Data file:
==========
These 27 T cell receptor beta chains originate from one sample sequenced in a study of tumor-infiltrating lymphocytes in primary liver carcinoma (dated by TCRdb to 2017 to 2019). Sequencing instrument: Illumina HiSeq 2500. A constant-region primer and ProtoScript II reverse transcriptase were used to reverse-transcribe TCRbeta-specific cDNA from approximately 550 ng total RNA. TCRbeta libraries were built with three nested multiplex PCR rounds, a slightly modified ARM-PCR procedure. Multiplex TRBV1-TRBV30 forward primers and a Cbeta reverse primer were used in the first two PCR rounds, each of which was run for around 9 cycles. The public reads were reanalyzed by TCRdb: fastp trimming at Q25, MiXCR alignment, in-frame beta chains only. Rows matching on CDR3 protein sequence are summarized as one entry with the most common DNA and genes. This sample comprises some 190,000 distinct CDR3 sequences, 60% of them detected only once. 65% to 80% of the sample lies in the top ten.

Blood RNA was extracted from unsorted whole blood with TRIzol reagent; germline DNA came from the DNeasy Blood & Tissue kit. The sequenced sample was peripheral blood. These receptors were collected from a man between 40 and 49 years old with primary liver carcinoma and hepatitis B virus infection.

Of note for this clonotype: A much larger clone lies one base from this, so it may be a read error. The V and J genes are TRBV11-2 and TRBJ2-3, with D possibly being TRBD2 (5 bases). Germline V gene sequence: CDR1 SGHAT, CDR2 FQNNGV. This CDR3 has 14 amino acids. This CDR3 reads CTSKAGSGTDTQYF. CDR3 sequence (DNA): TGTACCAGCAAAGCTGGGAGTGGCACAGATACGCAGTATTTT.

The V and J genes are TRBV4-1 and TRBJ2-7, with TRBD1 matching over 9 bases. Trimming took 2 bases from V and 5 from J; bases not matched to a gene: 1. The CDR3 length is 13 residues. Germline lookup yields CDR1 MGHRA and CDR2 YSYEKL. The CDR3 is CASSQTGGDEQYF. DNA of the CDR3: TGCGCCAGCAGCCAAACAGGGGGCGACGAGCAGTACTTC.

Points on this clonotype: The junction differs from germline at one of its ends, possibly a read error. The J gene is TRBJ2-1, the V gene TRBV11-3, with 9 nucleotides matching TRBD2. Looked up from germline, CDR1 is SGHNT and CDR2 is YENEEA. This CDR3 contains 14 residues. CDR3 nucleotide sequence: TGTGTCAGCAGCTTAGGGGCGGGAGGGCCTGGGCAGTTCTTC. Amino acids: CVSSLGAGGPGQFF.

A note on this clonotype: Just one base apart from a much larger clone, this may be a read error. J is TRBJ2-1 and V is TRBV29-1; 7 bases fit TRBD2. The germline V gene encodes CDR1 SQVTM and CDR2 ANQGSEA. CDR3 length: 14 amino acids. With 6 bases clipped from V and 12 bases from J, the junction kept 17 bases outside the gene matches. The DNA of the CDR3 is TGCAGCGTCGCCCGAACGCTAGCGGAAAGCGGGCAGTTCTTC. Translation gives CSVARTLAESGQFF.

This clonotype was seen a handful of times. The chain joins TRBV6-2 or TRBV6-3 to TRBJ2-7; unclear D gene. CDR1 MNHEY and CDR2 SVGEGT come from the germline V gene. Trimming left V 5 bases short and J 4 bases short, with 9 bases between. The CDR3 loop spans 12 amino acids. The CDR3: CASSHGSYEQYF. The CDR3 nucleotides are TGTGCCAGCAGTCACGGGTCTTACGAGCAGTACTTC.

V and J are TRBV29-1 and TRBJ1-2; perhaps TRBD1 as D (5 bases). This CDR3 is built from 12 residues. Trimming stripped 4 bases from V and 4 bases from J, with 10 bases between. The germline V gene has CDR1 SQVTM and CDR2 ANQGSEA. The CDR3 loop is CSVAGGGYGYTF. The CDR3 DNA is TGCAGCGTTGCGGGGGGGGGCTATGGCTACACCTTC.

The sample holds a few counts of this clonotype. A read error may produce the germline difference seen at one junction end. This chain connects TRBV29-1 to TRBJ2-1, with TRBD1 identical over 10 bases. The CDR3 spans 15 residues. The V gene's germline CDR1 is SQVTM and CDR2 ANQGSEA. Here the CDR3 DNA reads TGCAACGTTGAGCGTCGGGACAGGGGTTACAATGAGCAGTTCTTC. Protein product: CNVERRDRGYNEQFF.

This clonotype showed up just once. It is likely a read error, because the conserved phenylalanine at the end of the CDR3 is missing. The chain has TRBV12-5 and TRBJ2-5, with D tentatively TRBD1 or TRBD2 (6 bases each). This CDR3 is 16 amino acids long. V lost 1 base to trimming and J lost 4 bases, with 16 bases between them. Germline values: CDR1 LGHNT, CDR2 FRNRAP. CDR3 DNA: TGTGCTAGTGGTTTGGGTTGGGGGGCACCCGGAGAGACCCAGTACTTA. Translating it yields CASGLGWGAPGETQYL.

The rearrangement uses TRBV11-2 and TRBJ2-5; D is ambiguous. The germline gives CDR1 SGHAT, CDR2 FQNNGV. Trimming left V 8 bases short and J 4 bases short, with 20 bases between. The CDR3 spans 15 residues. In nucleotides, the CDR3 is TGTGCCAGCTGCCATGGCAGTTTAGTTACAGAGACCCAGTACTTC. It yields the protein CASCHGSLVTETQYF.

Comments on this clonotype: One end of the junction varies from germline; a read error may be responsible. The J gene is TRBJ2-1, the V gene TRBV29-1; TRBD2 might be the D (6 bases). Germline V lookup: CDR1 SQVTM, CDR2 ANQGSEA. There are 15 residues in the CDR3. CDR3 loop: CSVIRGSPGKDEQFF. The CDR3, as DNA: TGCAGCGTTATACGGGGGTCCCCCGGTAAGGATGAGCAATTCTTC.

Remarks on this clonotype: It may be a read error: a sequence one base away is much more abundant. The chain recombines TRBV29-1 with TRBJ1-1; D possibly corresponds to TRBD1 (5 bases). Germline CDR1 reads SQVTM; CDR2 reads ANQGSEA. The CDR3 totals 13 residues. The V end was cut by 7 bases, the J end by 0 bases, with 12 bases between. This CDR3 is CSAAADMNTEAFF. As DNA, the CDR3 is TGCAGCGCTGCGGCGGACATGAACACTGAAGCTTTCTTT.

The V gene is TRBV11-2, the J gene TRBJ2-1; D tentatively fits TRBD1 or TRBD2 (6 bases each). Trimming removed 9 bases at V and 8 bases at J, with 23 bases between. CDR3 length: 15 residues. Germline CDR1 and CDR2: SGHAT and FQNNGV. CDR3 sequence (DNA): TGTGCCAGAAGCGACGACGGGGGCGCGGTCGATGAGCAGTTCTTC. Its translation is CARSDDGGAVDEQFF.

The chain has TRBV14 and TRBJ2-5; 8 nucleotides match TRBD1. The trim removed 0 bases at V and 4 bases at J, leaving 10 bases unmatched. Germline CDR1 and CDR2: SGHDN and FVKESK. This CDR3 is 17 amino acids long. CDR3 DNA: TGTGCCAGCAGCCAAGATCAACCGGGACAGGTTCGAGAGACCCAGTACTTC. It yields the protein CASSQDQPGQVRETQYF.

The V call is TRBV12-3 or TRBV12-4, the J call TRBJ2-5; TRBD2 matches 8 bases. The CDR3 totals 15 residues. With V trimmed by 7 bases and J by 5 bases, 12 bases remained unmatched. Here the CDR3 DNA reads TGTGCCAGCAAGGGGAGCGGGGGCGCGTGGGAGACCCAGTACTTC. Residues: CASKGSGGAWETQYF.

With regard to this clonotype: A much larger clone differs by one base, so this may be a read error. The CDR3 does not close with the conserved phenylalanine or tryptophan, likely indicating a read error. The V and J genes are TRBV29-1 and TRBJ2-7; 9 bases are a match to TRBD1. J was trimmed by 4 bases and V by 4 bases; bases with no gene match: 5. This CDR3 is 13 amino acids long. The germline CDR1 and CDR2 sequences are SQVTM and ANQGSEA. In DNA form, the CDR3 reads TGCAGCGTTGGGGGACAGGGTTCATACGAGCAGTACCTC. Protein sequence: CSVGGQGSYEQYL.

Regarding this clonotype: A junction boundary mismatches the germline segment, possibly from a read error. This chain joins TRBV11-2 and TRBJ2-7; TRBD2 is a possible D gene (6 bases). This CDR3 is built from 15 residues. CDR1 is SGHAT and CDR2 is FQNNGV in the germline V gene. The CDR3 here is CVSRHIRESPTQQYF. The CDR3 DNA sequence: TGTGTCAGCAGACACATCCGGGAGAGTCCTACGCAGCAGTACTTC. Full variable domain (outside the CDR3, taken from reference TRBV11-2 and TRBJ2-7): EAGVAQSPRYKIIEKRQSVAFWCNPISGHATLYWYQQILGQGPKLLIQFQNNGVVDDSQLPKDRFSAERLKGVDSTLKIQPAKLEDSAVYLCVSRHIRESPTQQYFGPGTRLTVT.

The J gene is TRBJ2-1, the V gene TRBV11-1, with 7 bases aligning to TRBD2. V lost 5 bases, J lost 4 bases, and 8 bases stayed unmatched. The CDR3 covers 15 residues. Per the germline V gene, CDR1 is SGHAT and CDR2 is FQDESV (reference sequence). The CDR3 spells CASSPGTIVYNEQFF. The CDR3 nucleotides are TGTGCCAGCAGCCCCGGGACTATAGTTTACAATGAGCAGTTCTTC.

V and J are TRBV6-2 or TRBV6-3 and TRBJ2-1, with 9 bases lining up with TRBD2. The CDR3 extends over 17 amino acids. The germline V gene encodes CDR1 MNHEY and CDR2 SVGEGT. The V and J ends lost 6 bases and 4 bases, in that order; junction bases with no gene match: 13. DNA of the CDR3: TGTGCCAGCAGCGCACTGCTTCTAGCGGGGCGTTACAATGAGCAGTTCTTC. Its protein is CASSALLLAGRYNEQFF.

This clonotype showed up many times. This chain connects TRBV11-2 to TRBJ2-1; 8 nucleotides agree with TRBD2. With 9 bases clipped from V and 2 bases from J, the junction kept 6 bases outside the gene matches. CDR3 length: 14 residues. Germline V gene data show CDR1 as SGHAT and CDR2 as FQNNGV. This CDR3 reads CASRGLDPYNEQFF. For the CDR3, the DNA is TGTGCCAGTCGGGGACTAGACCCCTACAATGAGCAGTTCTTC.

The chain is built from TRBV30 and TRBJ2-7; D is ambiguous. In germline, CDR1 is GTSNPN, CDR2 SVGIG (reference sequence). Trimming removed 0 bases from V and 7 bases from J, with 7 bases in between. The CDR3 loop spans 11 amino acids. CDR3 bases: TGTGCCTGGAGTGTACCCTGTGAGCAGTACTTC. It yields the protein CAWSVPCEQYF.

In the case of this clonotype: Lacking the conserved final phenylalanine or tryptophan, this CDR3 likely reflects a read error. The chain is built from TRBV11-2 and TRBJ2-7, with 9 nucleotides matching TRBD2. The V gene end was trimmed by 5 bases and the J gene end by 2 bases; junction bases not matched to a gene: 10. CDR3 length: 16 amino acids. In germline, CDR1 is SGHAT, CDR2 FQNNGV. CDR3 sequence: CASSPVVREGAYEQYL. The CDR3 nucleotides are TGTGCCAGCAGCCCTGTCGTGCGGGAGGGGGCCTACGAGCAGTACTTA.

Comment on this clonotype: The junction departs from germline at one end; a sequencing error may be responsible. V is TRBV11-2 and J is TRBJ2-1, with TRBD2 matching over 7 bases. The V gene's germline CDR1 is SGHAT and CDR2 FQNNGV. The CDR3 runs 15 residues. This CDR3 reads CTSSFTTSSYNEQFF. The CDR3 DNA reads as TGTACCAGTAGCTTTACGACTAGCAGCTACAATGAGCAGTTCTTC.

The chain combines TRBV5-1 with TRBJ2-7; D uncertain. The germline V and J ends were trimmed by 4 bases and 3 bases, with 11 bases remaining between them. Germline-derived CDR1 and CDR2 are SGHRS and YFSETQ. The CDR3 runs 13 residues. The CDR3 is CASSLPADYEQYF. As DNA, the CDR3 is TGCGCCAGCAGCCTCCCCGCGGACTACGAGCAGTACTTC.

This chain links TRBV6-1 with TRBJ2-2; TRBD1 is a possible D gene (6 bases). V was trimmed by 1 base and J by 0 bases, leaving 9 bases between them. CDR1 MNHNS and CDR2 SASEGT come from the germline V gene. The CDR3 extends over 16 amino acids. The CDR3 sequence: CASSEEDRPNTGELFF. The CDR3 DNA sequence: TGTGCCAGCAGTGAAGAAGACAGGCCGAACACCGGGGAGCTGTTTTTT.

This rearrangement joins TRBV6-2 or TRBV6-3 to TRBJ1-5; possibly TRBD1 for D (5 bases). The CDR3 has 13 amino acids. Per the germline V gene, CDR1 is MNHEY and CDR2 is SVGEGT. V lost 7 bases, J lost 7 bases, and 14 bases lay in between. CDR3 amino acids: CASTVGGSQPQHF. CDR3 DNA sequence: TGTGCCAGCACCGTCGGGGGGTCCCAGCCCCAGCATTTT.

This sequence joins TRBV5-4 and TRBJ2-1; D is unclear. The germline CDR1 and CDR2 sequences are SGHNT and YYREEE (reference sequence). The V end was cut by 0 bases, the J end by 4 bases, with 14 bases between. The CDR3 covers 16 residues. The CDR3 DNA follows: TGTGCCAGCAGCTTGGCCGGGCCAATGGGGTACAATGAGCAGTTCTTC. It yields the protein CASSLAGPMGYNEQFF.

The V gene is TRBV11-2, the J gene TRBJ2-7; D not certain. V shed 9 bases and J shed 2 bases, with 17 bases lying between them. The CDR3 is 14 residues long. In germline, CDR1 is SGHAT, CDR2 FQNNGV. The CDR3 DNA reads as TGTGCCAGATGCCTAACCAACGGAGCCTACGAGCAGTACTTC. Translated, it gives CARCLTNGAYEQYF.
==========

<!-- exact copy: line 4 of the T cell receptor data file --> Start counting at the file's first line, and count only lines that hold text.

The V and J genes are TRBV4-1 and TRBJ2-7, with TRBD1 matching over 9 bases. Trimming took 2 bases from V and 5 from J; bases not matched to a gene: 1. The CDR3 length is 13 residues. Germline lookup yields CDR1 MGHRA and CDR2 YSYEKL. The CDR3 is CASSQTGGDEQYF. DNA of the CDR3: TGCGCCAGCAGCCAAACAGGGGGCGACGAGCAGTACTTC.